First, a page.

With plenty on agenda, Missouri lawmakers gear up for final weeks of legislative session

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JEFFERSON CITY, Mo. — Missouri lawmakers, by state constitutional rule, must adjourn by next Friday, and there are still a handful of items left on the agenda. 

Besides passing a budget, one of Gov. Mike Parson’s top priorities this session still hasn’t passed the finish line. COVID-19 liability would protect businesses, churches and schools from lawsuits regarding the pandemic. 

The Senate majority leader said he feels good heading into the last two weeks of session. 

“Nothing this week makes me think we’re not going to end the session on a high note and get some key things done and pass a bunch of local priorities for folks, so I remain optimist at the moment,” Sen. Calen Rowden, R-Columbia, said last Thursday. 

The legislature now has less than two weeks to get bills passed before they adjourn for the summer. Senate Minority Floor Leader John Rizzo, D-Kansas City, said Democrats normally stand their ground during the last few days. 

“We play a lot more defense in these next couple of weeks, and we’re ready to work with the majority and reasonable legislators and senators across the aisle to get good stuff passed,” Rizzo said. 

Last week, the General Assembly agreed to not fund Medicaid expansion. Voters approved expansion on the August ballot, and it goes into effect July 1. It’s now up to the governor if he’s going to expand Medicaid to those eligible under the constitution later this summer.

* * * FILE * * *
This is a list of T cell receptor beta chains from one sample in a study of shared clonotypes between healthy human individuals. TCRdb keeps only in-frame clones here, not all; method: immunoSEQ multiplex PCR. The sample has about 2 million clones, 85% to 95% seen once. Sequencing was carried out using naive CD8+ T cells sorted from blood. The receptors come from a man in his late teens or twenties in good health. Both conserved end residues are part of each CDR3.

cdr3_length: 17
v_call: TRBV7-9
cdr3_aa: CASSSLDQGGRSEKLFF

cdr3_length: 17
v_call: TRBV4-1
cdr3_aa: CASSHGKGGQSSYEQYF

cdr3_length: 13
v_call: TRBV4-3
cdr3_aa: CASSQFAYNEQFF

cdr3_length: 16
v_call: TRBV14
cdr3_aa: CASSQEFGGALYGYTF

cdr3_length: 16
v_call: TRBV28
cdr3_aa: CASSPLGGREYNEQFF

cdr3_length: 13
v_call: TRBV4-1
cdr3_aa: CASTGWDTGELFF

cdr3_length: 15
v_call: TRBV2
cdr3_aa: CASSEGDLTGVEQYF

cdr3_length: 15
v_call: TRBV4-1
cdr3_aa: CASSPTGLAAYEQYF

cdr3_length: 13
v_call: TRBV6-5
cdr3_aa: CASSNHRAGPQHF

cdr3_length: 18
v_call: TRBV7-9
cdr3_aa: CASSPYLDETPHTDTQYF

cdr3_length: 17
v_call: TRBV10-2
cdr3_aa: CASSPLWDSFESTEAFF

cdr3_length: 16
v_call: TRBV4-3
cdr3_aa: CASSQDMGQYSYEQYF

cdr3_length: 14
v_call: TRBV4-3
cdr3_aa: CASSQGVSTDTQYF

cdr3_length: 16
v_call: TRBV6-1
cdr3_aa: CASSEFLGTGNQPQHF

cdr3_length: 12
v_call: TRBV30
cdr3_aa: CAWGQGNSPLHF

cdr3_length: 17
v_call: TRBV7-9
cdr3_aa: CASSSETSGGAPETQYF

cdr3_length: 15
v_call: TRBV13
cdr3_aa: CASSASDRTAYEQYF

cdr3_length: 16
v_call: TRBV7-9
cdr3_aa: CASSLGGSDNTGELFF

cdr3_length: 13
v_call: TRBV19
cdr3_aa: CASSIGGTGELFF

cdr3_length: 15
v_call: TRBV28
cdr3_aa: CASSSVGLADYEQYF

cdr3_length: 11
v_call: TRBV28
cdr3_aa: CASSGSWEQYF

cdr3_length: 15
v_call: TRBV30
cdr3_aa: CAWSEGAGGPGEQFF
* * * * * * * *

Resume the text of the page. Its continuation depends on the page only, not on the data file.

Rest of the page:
“Our position is to really try to make sure that nothing catastrophic, nothing else catastrophic in my opinion because not passing Medicaid was pretty bad,” Rizzo said. 

With a deadline of May 14, lawmakers are working all five days this week in the Capitol. 

“Find important subject matters and find some places to load some stuff up to get to conference,” Rowden said. “It’s what it always looks like at the end.”

Still left on the agenda, Rowden said he wants the Senate to take up education reform. The House has previously passed legislation to establish the “Missouri Empowerment Scholarship Accounts Program,” giving tax credits to help pay for tuition, fees and education expenses.

“I’ve been working with folks on all sides of the issue and both sides of the aisle on a compromise that a bunch of folks on our side could live with,” Rowden said. “I think the House has some concern that if we send something back to them, then they won’t be able to get it through.” 

Parson’s agenda for lawmakers included passing COVID liability protection and Wayfair tax, an online sales tax for any business outside of Missouri. The budget is another big item that needs to be resolved. 

“We still have the Capitol budget to do as well and take that to conference unless we’re able to get that agreed to ahead of time,” Senate Appropriations Committee Chairman Sen. Dan Hegeman, R-Cosby, said. 

Hegeman said he expects the two chambers to start conferencing to find a compromise for the budget on Wednesday. Lawmakers are required to have a budget to the governor Friday. 

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